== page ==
Henry Ford built a “flying car” in 1926 – actually, it was a single-seat “Sky Flivver” aircraft that killed its test pilot. In 1940, Ford was still predicting that, “Mark my words: A combination airplane and motorcar is coming.” Sixteen years later, the U.S. Army contracted “flying jeep” prototypes from Chrysler, Curtiss-Wright and Piasecki Aircraft Company, hoping these ducted-fan aircraft might be cheaper and easier to fly than helicopters. That same year, Chuck Berry sang about ditching cops on the turnpike in “You Can’t Catch Me,” inspired by the “Aerocar,” an egg-shaped coupe with folding wings that had staged a successful test flight:
So I let out my wings and then I blew my horn
Bye-bye New Jersey I’ve become airborne
Now you can’t catch me, baby you can’t catch me
‘Cause if you get too close, you know I’m gone like a cool breeze
We’re still waiting, and waiting, for the mythical flying car that would let us commute through the skies, chuckling at snarled traffic and hapless drivers below. But led by the dreamers of Silicon Valley, dozens of companies are racing to revolutionize the skies, with electric air taxis that might connect smaller towns to airports and big cities, and big cities to their own airport hubs – ideally, for the price of an Uber ride or rail ticket.
The Pop.Up concept is the closest analog to the traditional idea of a “flying car.” (Image: Airbus)
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For any aircraft or auto fan, the technology alone is wildly intriguing, though most of these concepts aren’t “flying cars” at all. Instead, they’re more like super-sized drones, big and powerful enough to carry people.
Airbus’ nifty “Pop.Up,” created in conjunction with Italdesign, perhaps hews closest to the traditional fantasy of a flying car. Its modular passenger capsule couples to a four-wheeled chassis to cruise on the street. When roads get congested, that carbon-fiber capsule can decouple from the wheels, and be plucked into the sky by a separate, self-piloted air module with eight counter-rotating rotors. Users could never again blame traffic for being late to work.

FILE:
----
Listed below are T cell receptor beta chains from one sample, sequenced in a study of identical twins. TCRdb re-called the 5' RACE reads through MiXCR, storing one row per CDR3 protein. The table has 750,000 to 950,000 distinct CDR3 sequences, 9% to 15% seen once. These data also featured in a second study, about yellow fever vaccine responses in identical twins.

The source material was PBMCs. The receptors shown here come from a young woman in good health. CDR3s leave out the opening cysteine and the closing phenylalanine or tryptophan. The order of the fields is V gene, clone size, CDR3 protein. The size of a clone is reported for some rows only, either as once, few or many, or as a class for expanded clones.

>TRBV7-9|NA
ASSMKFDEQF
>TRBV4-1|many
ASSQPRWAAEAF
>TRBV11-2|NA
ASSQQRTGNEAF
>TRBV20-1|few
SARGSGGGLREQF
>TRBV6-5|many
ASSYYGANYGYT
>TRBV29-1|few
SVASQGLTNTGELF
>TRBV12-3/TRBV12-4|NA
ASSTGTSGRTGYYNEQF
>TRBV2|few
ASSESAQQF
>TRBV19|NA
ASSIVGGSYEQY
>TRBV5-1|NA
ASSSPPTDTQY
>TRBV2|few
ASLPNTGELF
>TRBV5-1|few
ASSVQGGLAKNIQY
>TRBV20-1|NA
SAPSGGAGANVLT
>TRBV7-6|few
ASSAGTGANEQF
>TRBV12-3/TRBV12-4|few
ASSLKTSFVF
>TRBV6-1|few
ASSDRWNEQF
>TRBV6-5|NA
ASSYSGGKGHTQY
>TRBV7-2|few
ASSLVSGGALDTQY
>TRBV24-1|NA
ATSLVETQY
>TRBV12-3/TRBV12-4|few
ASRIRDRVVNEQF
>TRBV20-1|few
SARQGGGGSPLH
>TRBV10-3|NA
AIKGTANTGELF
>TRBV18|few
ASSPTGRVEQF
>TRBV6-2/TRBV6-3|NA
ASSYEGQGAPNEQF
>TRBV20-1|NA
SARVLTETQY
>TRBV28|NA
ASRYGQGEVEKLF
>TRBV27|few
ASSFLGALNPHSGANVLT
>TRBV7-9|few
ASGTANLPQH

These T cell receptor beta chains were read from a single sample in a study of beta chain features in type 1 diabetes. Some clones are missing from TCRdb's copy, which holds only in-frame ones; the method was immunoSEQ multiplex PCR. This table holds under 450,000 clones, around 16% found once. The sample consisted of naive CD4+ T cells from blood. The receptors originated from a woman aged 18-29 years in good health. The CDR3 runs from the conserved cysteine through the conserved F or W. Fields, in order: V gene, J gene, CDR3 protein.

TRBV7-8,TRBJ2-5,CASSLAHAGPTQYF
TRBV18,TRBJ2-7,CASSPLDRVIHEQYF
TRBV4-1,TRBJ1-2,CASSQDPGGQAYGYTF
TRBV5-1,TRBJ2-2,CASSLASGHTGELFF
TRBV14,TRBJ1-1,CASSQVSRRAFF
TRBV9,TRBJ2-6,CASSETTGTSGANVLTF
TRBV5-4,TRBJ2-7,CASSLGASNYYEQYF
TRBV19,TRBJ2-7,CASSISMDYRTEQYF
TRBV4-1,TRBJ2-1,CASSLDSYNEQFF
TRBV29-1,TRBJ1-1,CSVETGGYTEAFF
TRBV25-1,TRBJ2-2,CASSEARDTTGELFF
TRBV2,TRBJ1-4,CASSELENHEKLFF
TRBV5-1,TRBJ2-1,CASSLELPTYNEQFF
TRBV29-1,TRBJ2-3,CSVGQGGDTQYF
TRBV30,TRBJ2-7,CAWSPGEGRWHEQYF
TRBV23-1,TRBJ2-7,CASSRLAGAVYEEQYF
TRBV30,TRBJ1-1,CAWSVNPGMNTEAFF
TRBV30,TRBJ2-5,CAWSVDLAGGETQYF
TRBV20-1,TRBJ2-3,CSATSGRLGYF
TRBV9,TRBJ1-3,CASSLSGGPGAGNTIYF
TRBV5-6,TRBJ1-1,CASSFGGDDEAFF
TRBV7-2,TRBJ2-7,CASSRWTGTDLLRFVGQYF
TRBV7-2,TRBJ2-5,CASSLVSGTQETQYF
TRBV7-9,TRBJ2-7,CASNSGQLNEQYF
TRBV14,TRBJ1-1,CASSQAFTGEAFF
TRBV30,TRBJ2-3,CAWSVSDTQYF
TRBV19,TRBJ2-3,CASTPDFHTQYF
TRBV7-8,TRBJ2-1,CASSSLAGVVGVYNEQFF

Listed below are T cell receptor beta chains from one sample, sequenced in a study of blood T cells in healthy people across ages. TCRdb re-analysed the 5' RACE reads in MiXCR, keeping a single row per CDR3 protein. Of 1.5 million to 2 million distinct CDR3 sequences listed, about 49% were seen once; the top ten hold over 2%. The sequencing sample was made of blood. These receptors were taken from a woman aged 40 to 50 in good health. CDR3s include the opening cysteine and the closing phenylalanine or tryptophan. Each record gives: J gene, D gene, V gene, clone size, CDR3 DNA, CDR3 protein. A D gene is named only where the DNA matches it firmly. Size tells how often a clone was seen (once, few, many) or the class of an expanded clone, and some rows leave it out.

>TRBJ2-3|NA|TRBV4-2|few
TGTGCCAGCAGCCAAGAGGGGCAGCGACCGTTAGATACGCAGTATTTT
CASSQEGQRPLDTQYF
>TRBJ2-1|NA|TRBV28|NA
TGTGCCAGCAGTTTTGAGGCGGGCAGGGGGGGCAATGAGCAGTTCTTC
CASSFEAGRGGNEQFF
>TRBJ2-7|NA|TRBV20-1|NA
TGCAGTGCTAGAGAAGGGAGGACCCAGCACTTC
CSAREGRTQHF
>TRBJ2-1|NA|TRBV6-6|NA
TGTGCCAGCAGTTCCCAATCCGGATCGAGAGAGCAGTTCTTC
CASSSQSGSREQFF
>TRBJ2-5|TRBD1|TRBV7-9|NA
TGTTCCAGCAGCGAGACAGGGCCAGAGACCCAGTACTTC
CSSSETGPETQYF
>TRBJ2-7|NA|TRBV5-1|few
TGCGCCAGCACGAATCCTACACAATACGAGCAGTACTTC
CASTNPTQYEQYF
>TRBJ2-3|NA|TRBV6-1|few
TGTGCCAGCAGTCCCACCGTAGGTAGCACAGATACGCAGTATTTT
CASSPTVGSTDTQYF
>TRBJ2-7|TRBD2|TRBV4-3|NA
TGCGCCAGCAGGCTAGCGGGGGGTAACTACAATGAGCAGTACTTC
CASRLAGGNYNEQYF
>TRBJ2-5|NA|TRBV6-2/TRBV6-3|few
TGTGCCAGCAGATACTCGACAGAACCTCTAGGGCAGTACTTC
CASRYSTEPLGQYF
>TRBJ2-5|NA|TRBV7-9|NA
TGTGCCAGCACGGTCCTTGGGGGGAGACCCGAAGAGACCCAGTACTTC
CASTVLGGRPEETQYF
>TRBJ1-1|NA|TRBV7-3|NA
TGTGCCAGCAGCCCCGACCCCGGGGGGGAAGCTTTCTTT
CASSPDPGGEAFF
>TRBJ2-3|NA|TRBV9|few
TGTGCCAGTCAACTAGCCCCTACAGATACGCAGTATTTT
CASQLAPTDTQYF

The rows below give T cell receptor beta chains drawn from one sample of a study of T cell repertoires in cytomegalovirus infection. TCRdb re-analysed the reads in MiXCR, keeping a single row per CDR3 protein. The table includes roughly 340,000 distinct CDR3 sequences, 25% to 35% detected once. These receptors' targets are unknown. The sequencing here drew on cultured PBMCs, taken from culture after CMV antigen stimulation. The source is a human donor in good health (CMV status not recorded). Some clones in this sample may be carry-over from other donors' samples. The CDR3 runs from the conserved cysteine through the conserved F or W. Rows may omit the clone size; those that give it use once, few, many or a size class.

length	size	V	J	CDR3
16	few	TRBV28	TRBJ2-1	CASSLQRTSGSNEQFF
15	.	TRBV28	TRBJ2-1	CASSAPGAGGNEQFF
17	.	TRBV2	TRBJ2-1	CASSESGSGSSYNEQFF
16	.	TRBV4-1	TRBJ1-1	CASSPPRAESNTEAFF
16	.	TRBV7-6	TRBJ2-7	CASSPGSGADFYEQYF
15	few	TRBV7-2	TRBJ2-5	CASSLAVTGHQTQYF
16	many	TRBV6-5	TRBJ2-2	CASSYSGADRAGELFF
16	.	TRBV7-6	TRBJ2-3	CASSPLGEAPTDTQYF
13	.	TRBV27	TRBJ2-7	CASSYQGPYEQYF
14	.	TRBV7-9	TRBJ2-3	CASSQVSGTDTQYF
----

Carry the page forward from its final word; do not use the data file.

Still, myriad obstacles to the technology remain, including daunting costs, safety, noise, regulations, even a potential shortage of qualified commercial pilots. This ain’t Uber, where anyone with a valid driver’s license is free to ply their trade and earn a few dollars per ride.
The mile-high challenges haven’t deterred companies like Kitty Hawk. The California outfit is backed by Larry Page, the billionaire co-founder of Google, and includes former engineers of Waymo, Google’s autonomous car division. Boeing has its own project. The New York Times reports that automakers including Toyota, Daimler and Porsche are investing in a market that Morgan Stanley estimates will be worth $850 billion by 2040. As with any crystal ball aimed so far into the future, you can file that estimate under “wild guesses”.
Electric Lilium Jet takes flight over Germany. (Photo: Lilium)
Germany’s Lilium is a fast-growing start-up with nearly 400 employees, co-founded by 35-year-old Daniel Wiegand. The company made waves by recently staging a successful test flight of its Lilium Jet near Munich. Like many rivals, the Lilium Jet is a battery-powered VTOL aircraft, which stands for vertical takeoff and landing, meaning it can take off and hover like a helicopter, then switch seamlessly to forward flight. Lilium says its craft is powerful and robust enough to carry a pilot and four passengers aloft, and cover up to 200 miles at speeds as high as 190 miles per hour.
“We’re confident that the battery tech that exists today would be capable of that type of flight,” said Oliver Walker-Jones, Lilium spokesman.
The striking five-seat aircraft integrates 36 electric, ducted-fan rotors in its wing flaps, which blast air downward to create vertical lift, then pivot to propel the jet forward. The company’s goal is to have flying taxis in service in several major cities by 2025. It envisions a fleet of these 36-foot-wingspan aircraft carrying passengers from, say, Manhattan to area airports for about $70 per person. For customers in smaller cities and suburbs, affordable air taxis could whisk them in any direction they care to go, with no need to spend billions of infrastructure dollars on new rail lines or highways.